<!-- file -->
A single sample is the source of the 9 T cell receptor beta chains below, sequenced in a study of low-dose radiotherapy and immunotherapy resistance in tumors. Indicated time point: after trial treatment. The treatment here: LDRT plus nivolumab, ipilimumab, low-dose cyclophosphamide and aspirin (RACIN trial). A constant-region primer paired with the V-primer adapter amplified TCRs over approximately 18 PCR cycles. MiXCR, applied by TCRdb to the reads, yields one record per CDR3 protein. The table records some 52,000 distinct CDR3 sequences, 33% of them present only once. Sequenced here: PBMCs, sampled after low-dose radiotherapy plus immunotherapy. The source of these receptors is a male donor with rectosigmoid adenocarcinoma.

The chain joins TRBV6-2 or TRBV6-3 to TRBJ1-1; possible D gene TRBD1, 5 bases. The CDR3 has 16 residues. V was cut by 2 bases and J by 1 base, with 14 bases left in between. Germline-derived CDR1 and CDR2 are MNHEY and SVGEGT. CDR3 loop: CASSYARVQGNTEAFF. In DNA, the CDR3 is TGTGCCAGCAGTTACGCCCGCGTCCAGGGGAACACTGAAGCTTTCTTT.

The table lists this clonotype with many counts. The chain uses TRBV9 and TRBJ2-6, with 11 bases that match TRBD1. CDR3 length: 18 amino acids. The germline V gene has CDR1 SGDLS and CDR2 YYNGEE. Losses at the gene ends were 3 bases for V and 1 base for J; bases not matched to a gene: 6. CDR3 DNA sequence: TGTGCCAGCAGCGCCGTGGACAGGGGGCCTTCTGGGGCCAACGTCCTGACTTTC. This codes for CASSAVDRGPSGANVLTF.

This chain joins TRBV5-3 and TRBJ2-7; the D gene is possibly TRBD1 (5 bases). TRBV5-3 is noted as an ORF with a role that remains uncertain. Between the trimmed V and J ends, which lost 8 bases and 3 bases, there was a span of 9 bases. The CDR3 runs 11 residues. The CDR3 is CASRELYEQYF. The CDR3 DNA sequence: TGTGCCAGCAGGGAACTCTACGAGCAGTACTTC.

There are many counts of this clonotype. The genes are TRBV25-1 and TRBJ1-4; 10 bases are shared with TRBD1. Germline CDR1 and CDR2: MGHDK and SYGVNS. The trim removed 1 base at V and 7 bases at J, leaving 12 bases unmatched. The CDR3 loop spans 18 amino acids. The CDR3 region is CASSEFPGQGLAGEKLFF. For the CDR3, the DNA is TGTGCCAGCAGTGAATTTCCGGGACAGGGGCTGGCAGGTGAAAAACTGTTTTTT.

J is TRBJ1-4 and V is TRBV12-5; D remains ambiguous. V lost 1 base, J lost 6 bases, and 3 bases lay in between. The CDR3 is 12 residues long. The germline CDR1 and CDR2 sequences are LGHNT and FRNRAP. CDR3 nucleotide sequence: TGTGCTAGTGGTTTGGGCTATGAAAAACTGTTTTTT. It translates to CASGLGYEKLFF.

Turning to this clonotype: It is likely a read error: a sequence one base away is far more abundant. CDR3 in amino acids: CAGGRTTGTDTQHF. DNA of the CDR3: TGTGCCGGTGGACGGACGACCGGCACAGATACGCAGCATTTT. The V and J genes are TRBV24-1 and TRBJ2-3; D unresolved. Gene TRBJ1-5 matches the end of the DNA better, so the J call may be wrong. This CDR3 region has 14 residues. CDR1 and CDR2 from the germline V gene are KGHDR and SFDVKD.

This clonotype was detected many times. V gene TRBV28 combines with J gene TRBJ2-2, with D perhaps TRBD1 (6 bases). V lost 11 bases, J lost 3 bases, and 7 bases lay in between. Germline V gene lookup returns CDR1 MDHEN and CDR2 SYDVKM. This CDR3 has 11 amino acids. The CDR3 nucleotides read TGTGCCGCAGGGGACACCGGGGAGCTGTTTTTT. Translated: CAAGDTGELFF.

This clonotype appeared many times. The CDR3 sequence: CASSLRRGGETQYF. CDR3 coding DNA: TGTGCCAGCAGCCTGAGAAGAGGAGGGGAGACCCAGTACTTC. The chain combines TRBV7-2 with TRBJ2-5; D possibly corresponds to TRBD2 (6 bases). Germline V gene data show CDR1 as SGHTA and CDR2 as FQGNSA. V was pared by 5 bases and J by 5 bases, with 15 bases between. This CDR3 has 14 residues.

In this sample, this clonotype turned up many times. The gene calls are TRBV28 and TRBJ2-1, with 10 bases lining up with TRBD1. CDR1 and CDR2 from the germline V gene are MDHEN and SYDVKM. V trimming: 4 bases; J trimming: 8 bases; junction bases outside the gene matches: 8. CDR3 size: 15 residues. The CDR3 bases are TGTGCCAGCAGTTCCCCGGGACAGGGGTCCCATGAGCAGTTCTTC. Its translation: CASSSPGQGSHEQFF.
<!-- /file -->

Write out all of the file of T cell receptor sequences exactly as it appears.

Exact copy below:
A single sample is the source of the 9 T cell receptor beta chains below, sequenced in a study of low-dose radiotherapy and immunotherapy resistance in tumors. Indicated time point: after trial treatment. The treatment here: LDRT plus nivolumab, ipilimumab, low-dose cyclophosphamide and aspirin (RACIN trial). A constant-region primer paired with the V-primer adapter amplified TCRs over approximately 18 PCR cycles. MiXCR, applied by TCRdb to the reads, yields one record per CDR3 protein. The table records some 52,000 distinct CDR3 sequences, 33% of them present only once. Sequenced here: PBMCs, sampled after low-dose radiotherapy plus immunotherapy. The source of these receptors is a male donor with rectosigmoid adenocarcinoma.

The chain joins TRBV6-2 or TRBV6-3 to TRBJ1-1; possible D gene TRBD1, 5 bases. The CDR3 has 16 residues. V was cut by 2 bases and J by 1 base, with 14 bases left in between. Germline-derived CDR1 and CDR2 are MNHEY and SVGEGT. CDR3 loop: CASSYARVQGNTEAFF. In DNA, the CDR3 is TGTGCCAGCAGTTACGCCCGCGTCCAGGGGAACACTGAAGCTTTCTTT.

The table lists this clonotype with many counts. The chain uses TRBV9 and TRBJ2-6, with 11 bases that match TRBD1. CDR3 length: 18 amino acids. The germline V gene has CDR1 SGDLS and CDR2 YYNGEE. Losses at the gene ends were 3 bases for V and 1 base for J; bases not matched to a gene: 6. CDR3 DNA sequence: TGTGCCAGCAGCGCCGTGGACAGGGGGCCTTCTGGGGCCAACGTCCTGACTTTC. This codes for CASSAVDRGPSGANVLTF.

This chain joins TRBV5-3 and TRBJ2-7; the D gene is possibly TRBD1 (5 bases). TRBV5-3 is noted as an ORF with a role that remains uncertain. Between the trimmed V and J ends, which lost 8 bases and 3 bases, there was a span of 9 bases. The CDR3 runs 11 residues. The CDR3 is CASRELYEQYF. The CDR3 DNA sequence: TGTGCCAGCAGGGAACTCTACGAGCAGTACTTC.

There are many counts of this clonotype. The genes are TRBV25-1 and TRBJ1-4; 10 bases are shared with TRBD1. Germline CDR1 and CDR2: MGHDK and SYGVNS. The trim removed 1 base at V and 7 bases at J, leaving 12 bases unmatched. The CDR3 loop spans 18 amino acids. The CDR3 region is CASSEFPGQGLAGEKLFF. For the CDR3, the DNA is TGTGCCAGCAGTGAATTTCCGGGACAGGGGCTGGCAGGTGAAAAACTGTTTTTT.

J is TRBJ1-4 and V is TRBV12-5; D remains ambiguous. V lost 1 base, J lost 6 bases, and 3 bases lay in between. The CDR3 is 12 residues long. The germline CDR1 and CDR2 sequences are LGHNT and FRNRAP. CDR3 nucleotide sequence: TGTGCTAGTGGTTTGGGCTATGAAAAACTGTTTTTT. It translates to CASGLGYEKLFF.

Turning to this clonotype: It is likely a read error: a sequence one base away is far more abundant. CDR3 in amino acids: CAGGRTTGTDTQHF. DNA of the CDR3: TGTGCCGGTGGACGGACGACCGGCACAGATACGCAGCATTTT. The V and J genes are TRBV24-1 and TRBJ2-3; D unresolved. Gene TRBJ1-5 matches the end of the DNA better, so the J call may be wrong. This CDR3 region has 14 residues. CDR1 and CDR2 from the germline V gene are KGHDR and SFDVKD.

This clonotype was detected many times. V gene TRBV28 combines with J gene TRBJ2-2, with D perhaps TRBD1 (6 bases). V lost 11 bases, J lost 3 bases, and 7 bases lay in between. Germline V gene lookup returns CDR1 MDHEN and CDR2 SYDVKM. This CDR3 has 11 amino acids. The CDR3 nucleotides read TGTGCCGCAGGGGACACCGGGGAGCTGTTTTTT. Translated: CAAGDTGELFF.

This clonotype appeared many times. The CDR3 sequence: CASSLRRGGETQYF. CDR3 coding DNA: TGTGCCAGCAGCCTGAGAAGAGGAGGGGAGACCCAGTACTTC. The chain combines TRBV7-2 with TRBJ2-5; D possibly corresponds to TRBD2 (6 bases). Germline V gene data show CDR1 as SGHTA and CDR2 as FQGNSA. V was pared by 5 bases and J by 5 bases, with 15 bases between. This CDR3 has 14 residues.

In this sample, this clonotype turned up many times. The gene calls are TRBV28 and TRBJ2-1, with 10 bases lining up with TRBD1. CDR1 and CDR2 from the germline V gene are MDHEN and SYDVKM. V trimming: 4 bases; J trimming: 8 bases; junction bases outside the gene matches: 8. CDR3 size: 15 residues. The CDR3 bases are TGTGCCAGCAGTTCCCCGGGACAGGGGTCCCATGAGCAGTTCTTC. Its translation: CASSSPGQGSHEQFF.